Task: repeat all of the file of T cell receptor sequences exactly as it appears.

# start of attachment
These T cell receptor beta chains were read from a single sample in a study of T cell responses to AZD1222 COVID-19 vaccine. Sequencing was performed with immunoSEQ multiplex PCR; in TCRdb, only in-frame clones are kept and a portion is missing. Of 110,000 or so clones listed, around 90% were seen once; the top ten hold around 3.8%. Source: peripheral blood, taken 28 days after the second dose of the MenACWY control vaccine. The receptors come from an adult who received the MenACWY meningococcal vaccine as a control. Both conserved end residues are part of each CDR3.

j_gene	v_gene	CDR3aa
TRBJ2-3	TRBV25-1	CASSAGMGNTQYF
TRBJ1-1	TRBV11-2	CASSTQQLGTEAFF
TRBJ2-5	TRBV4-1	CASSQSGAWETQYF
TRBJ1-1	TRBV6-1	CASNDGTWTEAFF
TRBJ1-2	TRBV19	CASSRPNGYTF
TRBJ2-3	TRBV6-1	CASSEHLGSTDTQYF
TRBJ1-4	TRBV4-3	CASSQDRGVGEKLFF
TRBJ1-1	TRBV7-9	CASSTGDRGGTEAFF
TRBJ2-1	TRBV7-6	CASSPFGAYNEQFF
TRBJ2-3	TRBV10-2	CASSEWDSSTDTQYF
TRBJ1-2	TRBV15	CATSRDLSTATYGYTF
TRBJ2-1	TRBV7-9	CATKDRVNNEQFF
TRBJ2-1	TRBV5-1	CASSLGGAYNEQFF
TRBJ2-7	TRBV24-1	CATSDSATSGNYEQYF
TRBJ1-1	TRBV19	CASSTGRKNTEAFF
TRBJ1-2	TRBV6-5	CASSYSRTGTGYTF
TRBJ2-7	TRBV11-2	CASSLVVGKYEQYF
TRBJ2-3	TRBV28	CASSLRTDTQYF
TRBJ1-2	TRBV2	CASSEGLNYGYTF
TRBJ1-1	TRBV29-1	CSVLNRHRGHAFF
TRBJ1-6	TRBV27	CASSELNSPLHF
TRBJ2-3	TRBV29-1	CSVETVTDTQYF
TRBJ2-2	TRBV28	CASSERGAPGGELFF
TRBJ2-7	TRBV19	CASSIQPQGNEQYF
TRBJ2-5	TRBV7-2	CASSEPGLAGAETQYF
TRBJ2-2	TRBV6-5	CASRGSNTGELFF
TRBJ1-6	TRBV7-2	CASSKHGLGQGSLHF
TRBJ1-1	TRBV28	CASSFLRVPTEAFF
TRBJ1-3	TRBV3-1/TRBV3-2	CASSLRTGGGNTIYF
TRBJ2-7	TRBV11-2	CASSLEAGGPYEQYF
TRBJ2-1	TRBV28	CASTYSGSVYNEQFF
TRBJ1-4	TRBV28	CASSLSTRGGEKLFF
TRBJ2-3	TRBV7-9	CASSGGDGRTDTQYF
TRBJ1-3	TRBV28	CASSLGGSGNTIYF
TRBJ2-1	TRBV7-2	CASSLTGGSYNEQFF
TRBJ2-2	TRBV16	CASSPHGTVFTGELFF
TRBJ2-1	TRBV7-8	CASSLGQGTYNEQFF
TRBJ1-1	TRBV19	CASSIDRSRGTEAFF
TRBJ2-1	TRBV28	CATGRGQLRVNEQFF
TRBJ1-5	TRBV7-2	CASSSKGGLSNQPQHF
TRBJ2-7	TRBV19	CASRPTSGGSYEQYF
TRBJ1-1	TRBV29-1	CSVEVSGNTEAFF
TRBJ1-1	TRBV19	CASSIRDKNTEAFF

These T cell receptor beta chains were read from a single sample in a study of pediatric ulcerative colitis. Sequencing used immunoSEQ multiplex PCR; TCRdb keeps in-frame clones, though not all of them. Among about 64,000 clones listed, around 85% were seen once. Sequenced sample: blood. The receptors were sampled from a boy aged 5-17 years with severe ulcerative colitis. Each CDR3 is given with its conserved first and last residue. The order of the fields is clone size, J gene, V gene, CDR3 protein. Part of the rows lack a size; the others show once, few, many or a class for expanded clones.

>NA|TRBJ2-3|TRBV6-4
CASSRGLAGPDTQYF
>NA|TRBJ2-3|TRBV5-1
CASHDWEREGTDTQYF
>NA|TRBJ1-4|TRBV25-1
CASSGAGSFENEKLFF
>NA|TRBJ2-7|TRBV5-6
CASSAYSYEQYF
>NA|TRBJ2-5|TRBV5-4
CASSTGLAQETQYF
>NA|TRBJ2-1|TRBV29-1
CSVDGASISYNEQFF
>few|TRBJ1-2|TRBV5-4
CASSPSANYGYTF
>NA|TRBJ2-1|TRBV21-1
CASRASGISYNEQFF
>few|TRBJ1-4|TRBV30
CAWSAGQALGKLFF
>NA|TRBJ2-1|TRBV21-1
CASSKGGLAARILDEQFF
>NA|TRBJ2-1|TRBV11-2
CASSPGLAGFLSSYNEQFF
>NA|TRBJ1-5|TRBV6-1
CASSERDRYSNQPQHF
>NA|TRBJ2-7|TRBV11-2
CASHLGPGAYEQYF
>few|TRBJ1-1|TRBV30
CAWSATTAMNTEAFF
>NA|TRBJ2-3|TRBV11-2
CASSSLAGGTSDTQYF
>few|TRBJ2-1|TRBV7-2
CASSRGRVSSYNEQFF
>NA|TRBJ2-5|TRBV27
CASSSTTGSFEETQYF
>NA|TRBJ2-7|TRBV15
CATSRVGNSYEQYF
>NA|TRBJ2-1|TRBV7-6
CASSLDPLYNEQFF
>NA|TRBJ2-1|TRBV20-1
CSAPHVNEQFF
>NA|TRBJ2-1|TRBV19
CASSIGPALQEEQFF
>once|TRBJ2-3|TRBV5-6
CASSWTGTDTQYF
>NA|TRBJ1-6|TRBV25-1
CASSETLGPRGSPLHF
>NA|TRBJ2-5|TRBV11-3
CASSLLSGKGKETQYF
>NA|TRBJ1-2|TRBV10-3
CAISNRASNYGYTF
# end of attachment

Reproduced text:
These T cell receptor beta chains were read from a single sample in a study of T cell responses to AZD1222 COVID-19 vaccine. Sequencing was performed with immunoSEQ multiplex PCR; in TCRdb, only in-frame clones are kept and a portion is missing. Of 110,000 or so clones listed, around 90% were seen once; the top ten hold around 3.8%. Source: peripheral blood, taken 28 days after the second dose of the MenACWY control vaccine. The receptors come from an adult who received the MenACWY meningococcal vaccine as a control. Both conserved end residues are part of each CDR3.

j_gene	v_gene	CDR3aa
TRBJ2-3	TRBV25-1	CASSAGMGNTQYF
TRBJ1-1	TRBV11-2	CASSTQQLGTEAFF
TRBJ2-5	TRBV4-1	CASSQSGAWETQYF
TRBJ1-1	TRBV6-1	CASNDGTWTEAFF
TRBJ1-2	TRBV19	CASSRPNGYTF
TRBJ2-3	TRBV6-1	CASSEHLGSTDTQYF
TRBJ1-4	TRBV4-3	CASSQDRGVGEKLFF
TRBJ1-1	TRBV7-9	CASSTGDRGGTEAFF
TRBJ2-1	TRBV7-6	CASSPFGAYNEQFF
TRBJ2-3	TRBV10-2	CASSEWDSSTDTQYF
TRBJ1-2	TRBV15	CATSRDLSTATYGYTF
TRBJ2-1	TRBV7-9	CATKDRVNNEQFF
TRBJ2-1	TRBV5-1	CASSLGGAYNEQFF
TRBJ2-7	TRBV24-1	CATSDSATSGNYEQYF
TRBJ1-1	TRBV19	CASSTGRKNTEAFF
TRBJ1-2	TRBV6-5	CASSYSRTGTGYTF
TRBJ2-7	TRBV11-2	CASSLVVGKYEQYF
TRBJ2-3	TRBV28	CASSLRTDTQYF
TRBJ1-2	TRBV2	CASSEGLNYGYTF
TRBJ1-1	TRBV29-1	CSVLNRHRGHAFF
TRBJ1-6	TRBV27	CASSELNSPLHF
TRBJ2-3	TRBV29-1	CSVETVTDTQYF
TRBJ2-2	TRBV28	CASSERGAPGGELFF
TRBJ2-7	TRBV19	CASSIQPQGNEQYF
TRBJ2-5	TRBV7-2	CASSEPGLAGAETQYF
TRBJ2-2	TRBV6-5	CASRGSNTGELFF
TRBJ1-6	TRBV7-2	CASSKHGLGQGSLHF
TRBJ1-1	TRBV28	CASSFLRVPTEAFF
TRBJ1-3	TRBV3-1/TRBV3-2	CASSLRTGGGNTIYF
TRBJ2-7	TRBV11-2	CASSLEAGGPYEQYF
TRBJ2-1	TRBV28	CASTYSGSVYNEQFF
TRBJ1-4	TRBV28	CASSLSTRGGEKLFF
TRBJ2-3	TRBV7-9	CASSGGDGRTDTQYF
TRBJ1-3	TRBV28	CASSLGGSGNTIYF
TRBJ2-1	TRBV7-2	CASSLTGGSYNEQFF
TRBJ2-2	TRBV16	CASSPHGTVFTGELFF
TRBJ2-1	TRBV7-8	CASSLGQGTYNEQFF
TRBJ1-1	TRBV19	CASSIDRSRGTEAFF
TRBJ2-1	TRBV28	CATGRGQLRVNEQFF
TRBJ1-5	TRBV7-2	CASSSKGGLSNQPQHF
TRBJ2-7	TRBV19	CASRPTSGGSYEQYF
TRBJ1-1	TRBV29-1	CSVEVSGNTEAFF
TRBJ1-1	TRBV19	CASSIRDKNTEAFF

These T cell receptor beta chains were read from a single sample in a study of pediatric ulcerative colitis. Sequencing used immunoSEQ multiplex PCR; TCRdb keeps in-frame clones, though not all of them. Among about 64,000 clones listed, around 85% were seen once. Sequenced sample: blood. The receptors were sampled from a boy aged 5-17 years with severe ulcerative colitis. Each CDR3 is given with its conserved first and last residue. The order of the fields is clone size, J gene, V gene, CDR3 protein. Part of the rows lack a size; the others show once, few, many or a class for expanded clones.

>NA|TRBJ2-3|TRBV6-4
CASSRGLAGPDTQYF
>NA|TRBJ2-3|TRBV5-1
CASHDWEREGTDTQYF
>NA|TRBJ1-4|TRBV25-1
CASSGAGSFENEKLFF
>NA|TRBJ2-7|TRBV5-6
CASSAYSYEQYF
>NA|TRBJ2-5|TRBV5-4
CASSTGLAQETQYF
>NA|TRBJ2-1|TRBV29-1
CSVDGASISYNEQFF
>few|TRBJ1-2|TRBV5-4
CASSPSANYGYTF
>NA|TRBJ2-1|TRBV21-1
CASRASGISYNEQFF
>few|TRBJ1-4|TRBV30
CAWSAGQALGKLFF
>NA|TRBJ2-1|TRBV21-1
CASSKGGLAARILDEQFF
>NA|TRBJ2-1|TRBV11-2
CASSPGLAGFLSSYNEQFF
>NA|TRBJ1-5|TRBV6-1
CASSERDRYSNQPQHF
>NA|TRBJ2-7|TRBV11-2
CASHLGPGAYEQYF
>few|TRBJ1-1|TRBV30
CAWSATTAMNTEAFF
>NA|TRBJ2-3|TRBV11-2
CASSSLAGGTSDTQYF
>few|TRBJ2-1|TRBV7-2
CASSRGRVSSYNEQFF
>NA|TRBJ2-5|TRBV27
CASSSTTGSFEETQYF
>NA|TRBJ2-7|TRBV15
CATSRVGNSYEQYF
>NA|TRBJ2-1|TRBV7-6
CASSLDPLYNEQFF
>NA|TRBJ2-1|TRBV20-1
CSAPHVNEQFF
>NA|TRBJ2-1|TRBV19
CASSIGPALQEEQFF
>once|TRBJ2-3|TRBV5-6
CASSWTGTDTQYF
>NA|TRBJ1-6|TRBV25-1
CASSETLGPRGSPLHF
>NA|TRBJ2-5|TRBV11-3
CASSLLSGKGKETQYF
>NA|TRBJ1-2|TRBV10-3
CAISNRASNYGYTF